Tax Worlds Collide on Capitol Hill
Becker said he doesn’t think the credit union industry would survive if it were taxed. Credit unions would have to raise loan rates, charge higher fees and compromise service to make room on the balance sheet for taxes.
“As a result, I think they will all convert to banks,” he said, “which is what the bankers essentially want.”
John Magill, CUNA executive vice president of governmental affairs, said the working group asked a couple of questions about the original reason behind the credit union tax exemption, and overall he felt credit unions made a strong case.
As credit unions lobby for continued tax exemption, they face conflicting reports regarding just how much revenue the federal government is forfeiting as a result.
The Congressional Joint Committee on Taxation put a 2012 estimate of lost revenue due to the exemption at $500 million. That’s the figure trade associations say they’re using on Capitol Hill because it came from within Congress, which will be writing tax reform bills.
However, the trades are also using the figure because it’s far more flattering than other estimates. President Barack Obama’s 2014 budget, released April 10, reported a hit to the Treasury that was almost three times higher, putting the value at $1.44 billion in 2012. Obama’s budget also ominously describes the credit union tax exemption as an “expenditure.”
Credit union income was listed first in the financial institutions and insurance section of the 2014 budget expenditures estimates, available on the White House’s website. The bank Subchapter S tax exemption was not listed among the expenditures.
The list included nearly 200 items, including some politically unpopular exemptions that seemingly have no chance to be eliminated, such as the exemption on employer health care premium contributions and the mortgage interest deduction, the top two expenditures in terms of potential fiscal impact.
In the summary section, the president’s budget proposes to raise “$580 billion in additional revenue relative to the end-of-year tax deal, from tax reform that closes tax loopholes and reduces tax benefits for those who need them least.”
As if that wasn’t bad enough, a U.S. Government Accountability Office report released April 15 supported Obama’s figures and mentioned credit unions several times. The GAO reported the Treasury’s estimated corporate revenue loss due to the credit union tax exemption was $1.1 billion in 2011. The Corporate Tax Expenditures report said that of the $181 billion in estimated corporate tax revenue losses, 81% was concentrated in the international affairs and housing and commerce budget functions, exceeding their federal outlays. The credit union exemption is categorized under housing and commerce but represents just 0.61% of corporate tax revenue losses, the report said.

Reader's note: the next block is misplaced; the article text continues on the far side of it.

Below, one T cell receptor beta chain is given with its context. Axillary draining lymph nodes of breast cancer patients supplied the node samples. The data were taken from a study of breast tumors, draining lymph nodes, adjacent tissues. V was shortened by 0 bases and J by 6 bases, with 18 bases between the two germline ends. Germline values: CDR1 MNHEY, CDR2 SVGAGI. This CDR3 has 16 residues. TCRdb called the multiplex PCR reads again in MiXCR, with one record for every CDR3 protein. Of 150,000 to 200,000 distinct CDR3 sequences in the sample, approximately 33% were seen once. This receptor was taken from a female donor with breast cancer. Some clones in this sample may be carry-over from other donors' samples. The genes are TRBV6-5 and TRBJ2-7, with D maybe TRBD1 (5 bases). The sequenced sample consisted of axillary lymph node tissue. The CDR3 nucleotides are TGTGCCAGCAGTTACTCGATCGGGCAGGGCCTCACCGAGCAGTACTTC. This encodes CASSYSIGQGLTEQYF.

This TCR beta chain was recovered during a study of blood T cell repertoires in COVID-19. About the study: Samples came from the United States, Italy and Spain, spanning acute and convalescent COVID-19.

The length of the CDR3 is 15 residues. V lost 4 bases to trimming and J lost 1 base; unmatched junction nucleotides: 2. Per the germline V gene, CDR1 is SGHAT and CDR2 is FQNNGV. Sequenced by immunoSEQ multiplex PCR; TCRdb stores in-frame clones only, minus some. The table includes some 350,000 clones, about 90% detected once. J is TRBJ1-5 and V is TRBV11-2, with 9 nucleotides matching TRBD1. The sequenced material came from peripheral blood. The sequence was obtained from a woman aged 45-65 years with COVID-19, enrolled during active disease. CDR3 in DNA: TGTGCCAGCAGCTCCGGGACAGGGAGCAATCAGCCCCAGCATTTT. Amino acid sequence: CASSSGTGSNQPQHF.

“The 24 tax expenditures used only by corporations in 2011 provide support intended to encourage certain activities, such as energy production, or provide support for certain entity types, such as credit unions,” the report said.
The GAO also included a special section, one of only four, that explained the historical basis of the credit union tax exemption. It cited the H.R. 1151, the Credit Union Membership Access Act of 1998, which said credit unions retain exemption because of their “cooperative, not-for-profit structure, which is distinct from other depository institutions, and because credit unions historically have emphasized serving people of modest means.”
The value of the credit union tax exemption is hard to pin down, because it’s tough to predict how credit unions would react to being taxed, said CUNA Chief Economist Bill Hampel. That uncertainty makes the assumptions used by those who estimate the tax exemption’s value important, he said.
Because many credit unions have more than enough capital to meet NCUA requirements, they could reduce income to minimize their tax burden. That would minimize the income gained from eliminating the tax exemption, he said. Additionally, Hampel said credit unions may convert to mutual savings bank charters, further minimizing projected revenue.
CUNA’s numbers, presented to the working group April 11, estimate credit unions produced $8 billion worth of savings, which includes both $6 billion in direct savings comparing credit union rates and fees to banks, and another $2 billion in savings thanks to the moderating influence credit union competition has on bank pricing.
As members of Congress mull tax reform, they’ll get an earful from bankers visiting Washingtonthis month lobbying hard against the credit union tax exemption. The American Bankers Association brought approximately 1,000 bankers to Capitol Hill April 15–17 for its annual Government Relations Summit. Fighting the credit union tax exemption was listed among the top speaking points and was the featured topic for the group’s April 16 general session, “Credit Union Taxation: Now is the Time.” Adding insult to injury, an ABA video for attendees promoting the event features a photo of bankers shaking hands with a smiling Rep. Ed Royce (R-Calif.), a frequent sponsor of credit union legislation and a vocal credit union supporter.
The Independent Community Bankers of America will invadeWashingtonthis week, hiking Capitol Hill as part of their trade’s annual Washington Policy Summit April 24 and 25. The ICBA summit agenda does not include a session on credit union tax exemption. However, the ICBA actively lobbies Congress against what it calls the “Credit Union Power Grab,” referring to legislative attempts to increase the member business lending cap and permit credit unions to hold supplemental capital on their books.
In preparation for the events, CUNA booked ads inWashingtonpublications Politico and The Hill to coincide with bankers’ visits to Capitol Hill that tout credit union benefits to consumers.